According to the meticulous research undertaken by Douglas A. Webber, an economist at Temple University, the 75th percentile of humanities majors make nearly as much as the median business or computer science graduate over their lifetimes.

Thus, majoring in the humanities can, and frequently is, a passport to a prosperous career, much in contrast with the conventional wisdom, especially at a time when some of the fastest-growing companies are pushing the boundaries of what technology can do by integrating scientific and humanistic disciplines, such as computer science and linguistics, for instance.

A third fundamental reason to major in the humanities in general, and in the study of languages and literatures in particular, is that the U.S. population is becoming more diverse, especially among the younger age groups.

According to the Census Bureau, by the year 2020, more than half of all U.S. children will belong to a racial group other than white, and shortly thereafter, the number of foreign-born people living in the U.S. will surpass the historic height of 1890.

The cultural and political repercussions of these changes are already being felt. It makes sense now more than ever for colleges and universities to expand course and major offerings that enable students to develop an updated sense of what it means to be “American.”

Equally important will be to help students understand how diversity can contribute to collaboration, creativity, innovation and better outcomes in the workplace, as research has repeatedly shown.

Acquiring a language or learning about the literary production of a culture other than one’s own goes a long way in terms of appreciating the virtues and contributions of different people to the economy and the society.

While there are sound arguments for asserting the relevance of the humanities in this new technological and demographic era, most students continue to shun them in favor of other fields, and university administrators continue to draw the wrong conclusions, thus exacerbating the decline in enrollments.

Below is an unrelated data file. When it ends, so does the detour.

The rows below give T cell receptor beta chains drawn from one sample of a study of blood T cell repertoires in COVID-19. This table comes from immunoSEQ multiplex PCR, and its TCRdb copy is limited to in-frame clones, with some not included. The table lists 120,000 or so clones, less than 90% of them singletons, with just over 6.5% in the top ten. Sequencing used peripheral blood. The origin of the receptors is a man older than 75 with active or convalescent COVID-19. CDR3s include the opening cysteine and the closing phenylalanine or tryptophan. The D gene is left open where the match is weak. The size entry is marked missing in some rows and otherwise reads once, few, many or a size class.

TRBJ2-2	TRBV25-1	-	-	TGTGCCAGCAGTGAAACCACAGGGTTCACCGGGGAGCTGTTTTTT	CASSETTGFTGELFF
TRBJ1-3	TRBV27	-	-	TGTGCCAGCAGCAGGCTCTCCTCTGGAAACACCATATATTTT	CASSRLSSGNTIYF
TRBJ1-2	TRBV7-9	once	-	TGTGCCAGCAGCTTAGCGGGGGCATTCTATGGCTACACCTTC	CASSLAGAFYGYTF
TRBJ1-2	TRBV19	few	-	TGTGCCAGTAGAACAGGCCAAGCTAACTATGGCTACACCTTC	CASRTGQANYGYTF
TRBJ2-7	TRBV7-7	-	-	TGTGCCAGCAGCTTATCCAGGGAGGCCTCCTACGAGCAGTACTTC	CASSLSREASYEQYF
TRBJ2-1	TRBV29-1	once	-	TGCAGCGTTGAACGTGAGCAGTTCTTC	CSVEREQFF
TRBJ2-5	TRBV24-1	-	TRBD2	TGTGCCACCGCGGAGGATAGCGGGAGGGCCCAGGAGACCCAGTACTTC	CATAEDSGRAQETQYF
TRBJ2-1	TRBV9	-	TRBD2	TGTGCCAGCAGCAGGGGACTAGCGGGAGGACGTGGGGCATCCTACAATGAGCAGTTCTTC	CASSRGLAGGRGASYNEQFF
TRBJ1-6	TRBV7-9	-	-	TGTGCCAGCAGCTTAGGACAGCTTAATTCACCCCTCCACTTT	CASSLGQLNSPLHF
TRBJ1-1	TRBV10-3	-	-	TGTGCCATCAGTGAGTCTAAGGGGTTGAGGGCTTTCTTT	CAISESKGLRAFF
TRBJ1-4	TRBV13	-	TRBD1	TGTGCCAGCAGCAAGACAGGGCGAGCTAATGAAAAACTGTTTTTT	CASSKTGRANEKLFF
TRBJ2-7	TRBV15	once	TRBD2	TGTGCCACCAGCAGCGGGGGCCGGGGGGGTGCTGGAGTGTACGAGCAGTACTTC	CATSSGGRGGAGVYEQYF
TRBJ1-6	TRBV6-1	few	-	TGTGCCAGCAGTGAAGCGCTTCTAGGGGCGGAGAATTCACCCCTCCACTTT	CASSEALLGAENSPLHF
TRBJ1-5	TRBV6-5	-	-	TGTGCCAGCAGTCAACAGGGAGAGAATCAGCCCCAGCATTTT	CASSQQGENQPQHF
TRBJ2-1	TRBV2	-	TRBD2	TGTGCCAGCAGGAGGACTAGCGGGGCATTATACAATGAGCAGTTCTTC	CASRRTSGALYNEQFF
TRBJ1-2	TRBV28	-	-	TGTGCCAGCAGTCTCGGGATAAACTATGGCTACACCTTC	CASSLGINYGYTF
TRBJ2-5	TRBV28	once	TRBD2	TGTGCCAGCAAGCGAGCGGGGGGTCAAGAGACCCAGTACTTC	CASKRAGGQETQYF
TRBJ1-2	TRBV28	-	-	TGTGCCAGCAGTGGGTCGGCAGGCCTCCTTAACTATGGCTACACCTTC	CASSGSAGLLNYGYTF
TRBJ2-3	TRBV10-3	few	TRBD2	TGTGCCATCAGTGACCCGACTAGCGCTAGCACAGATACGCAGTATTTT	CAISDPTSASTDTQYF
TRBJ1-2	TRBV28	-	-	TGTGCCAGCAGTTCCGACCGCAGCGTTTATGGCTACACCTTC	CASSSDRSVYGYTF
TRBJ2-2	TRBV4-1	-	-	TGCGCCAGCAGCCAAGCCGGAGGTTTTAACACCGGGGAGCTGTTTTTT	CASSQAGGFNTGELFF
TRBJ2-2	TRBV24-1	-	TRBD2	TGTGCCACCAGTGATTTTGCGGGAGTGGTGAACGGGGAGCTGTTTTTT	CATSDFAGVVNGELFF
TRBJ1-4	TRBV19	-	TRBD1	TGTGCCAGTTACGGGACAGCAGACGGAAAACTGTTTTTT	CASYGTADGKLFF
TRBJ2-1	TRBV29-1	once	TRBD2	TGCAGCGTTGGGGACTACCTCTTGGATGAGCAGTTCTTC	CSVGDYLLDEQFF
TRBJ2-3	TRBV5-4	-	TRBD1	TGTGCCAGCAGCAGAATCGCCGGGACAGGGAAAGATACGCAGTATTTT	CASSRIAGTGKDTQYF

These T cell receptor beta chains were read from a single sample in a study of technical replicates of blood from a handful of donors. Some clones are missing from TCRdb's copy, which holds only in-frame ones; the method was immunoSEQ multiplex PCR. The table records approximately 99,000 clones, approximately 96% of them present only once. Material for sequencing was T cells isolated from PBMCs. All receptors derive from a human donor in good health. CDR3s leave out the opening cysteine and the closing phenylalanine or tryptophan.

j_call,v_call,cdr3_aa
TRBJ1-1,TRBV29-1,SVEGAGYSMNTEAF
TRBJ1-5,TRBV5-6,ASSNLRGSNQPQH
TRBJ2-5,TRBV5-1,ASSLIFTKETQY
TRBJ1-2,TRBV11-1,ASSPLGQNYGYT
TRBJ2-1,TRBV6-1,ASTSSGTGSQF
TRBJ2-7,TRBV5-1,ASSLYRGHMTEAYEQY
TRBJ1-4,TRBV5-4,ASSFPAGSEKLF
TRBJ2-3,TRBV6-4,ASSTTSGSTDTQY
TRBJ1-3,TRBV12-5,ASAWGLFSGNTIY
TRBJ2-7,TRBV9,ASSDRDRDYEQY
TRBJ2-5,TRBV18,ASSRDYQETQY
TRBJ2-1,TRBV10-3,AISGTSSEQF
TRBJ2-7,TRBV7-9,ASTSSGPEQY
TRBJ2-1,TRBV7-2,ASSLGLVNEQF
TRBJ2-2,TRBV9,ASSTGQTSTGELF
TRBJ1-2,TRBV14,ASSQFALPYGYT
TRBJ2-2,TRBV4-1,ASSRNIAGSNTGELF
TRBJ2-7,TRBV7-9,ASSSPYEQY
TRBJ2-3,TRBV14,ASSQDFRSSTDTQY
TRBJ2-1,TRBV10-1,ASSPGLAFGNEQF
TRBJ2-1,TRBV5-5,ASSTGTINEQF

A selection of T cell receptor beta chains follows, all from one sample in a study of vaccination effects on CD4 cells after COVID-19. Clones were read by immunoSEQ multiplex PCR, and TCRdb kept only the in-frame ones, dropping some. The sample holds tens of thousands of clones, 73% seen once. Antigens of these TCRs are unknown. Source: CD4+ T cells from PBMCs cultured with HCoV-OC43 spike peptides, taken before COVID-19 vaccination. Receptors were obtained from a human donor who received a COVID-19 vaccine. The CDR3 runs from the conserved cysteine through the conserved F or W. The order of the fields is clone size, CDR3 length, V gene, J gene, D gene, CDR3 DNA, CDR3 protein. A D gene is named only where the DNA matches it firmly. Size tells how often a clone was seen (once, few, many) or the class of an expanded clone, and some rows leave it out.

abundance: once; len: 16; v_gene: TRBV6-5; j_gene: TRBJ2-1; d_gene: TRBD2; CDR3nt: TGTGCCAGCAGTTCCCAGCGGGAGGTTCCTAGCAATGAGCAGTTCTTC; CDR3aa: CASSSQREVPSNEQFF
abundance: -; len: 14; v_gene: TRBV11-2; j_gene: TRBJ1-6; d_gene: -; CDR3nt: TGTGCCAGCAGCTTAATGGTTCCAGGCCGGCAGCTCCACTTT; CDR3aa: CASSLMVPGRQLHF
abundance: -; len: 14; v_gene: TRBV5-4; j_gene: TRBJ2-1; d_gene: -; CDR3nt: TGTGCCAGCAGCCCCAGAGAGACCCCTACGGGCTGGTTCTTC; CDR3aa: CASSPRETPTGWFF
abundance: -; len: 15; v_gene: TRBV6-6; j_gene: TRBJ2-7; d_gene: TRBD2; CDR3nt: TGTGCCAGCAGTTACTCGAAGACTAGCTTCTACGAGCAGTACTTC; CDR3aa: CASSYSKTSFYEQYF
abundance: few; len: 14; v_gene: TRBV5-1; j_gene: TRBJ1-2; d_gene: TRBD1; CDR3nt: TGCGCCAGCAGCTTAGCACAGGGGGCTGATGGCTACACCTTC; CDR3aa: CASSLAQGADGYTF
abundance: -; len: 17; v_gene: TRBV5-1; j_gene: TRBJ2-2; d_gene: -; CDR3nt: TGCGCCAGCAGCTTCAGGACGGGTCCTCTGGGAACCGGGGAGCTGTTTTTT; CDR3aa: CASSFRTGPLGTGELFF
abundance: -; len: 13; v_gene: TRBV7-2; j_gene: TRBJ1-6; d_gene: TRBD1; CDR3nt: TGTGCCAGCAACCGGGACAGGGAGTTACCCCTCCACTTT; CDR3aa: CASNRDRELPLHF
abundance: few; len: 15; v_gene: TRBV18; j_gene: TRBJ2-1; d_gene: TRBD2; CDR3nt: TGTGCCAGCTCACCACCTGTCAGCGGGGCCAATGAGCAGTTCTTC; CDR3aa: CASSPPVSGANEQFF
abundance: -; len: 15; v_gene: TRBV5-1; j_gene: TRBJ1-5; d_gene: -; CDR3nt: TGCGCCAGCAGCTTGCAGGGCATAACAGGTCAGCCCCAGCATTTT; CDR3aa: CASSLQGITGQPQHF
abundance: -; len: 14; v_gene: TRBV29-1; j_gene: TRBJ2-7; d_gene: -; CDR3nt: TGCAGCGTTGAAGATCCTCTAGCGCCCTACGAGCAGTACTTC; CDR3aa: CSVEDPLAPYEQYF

Enhancing the public’s understanding of how the humanities can help meet the economic, political and technological challenges of the future is essential. Persuading students and their parents that the humanities offer valuable skill-sets in addition to a general education is a must.

Faculty in the humanities might want to think harder about ways in which their teaching could attract students who are not interested in the humanities as a career path.

The classic devices of double majors, minors and certificate programs could be deployed more systematically and assiduously in order to increase enrolments by non-majors, showing how taking a humanities class may contribute to the student’s education as an engineer, scientist or health specialist.

Perhaps the most promising avenue for reviving interest in the humanities is to offer a broader and more flexible “humanities major” that transcends the boundaries separating the various disciplines and academic departments.

After losing half of its clientele over the last decade, the humanities cannot wait any longer to take the initiative and catch the favorable winds of change. “And we must take the current when it serves,” said Brutus in Julius Caesar, “Or lose our ventures.”

Mauro F. Guillén, a sociologist by training, is the Anthony L. Davis director of the Joseph H. Lauder Institute of Management and International Studies and the Dr. Felix Zandman professor of international management at the Wharton School of the University of Pennsylvania, with secondary appointments in the Sociology Department and the Graduate School of Education.

Tags Culture Education graduate school Higher education in the United States Humanities Humanities in the United States Liberal arts education Major

More Education News

See All

Most Popular

Load more


See all Video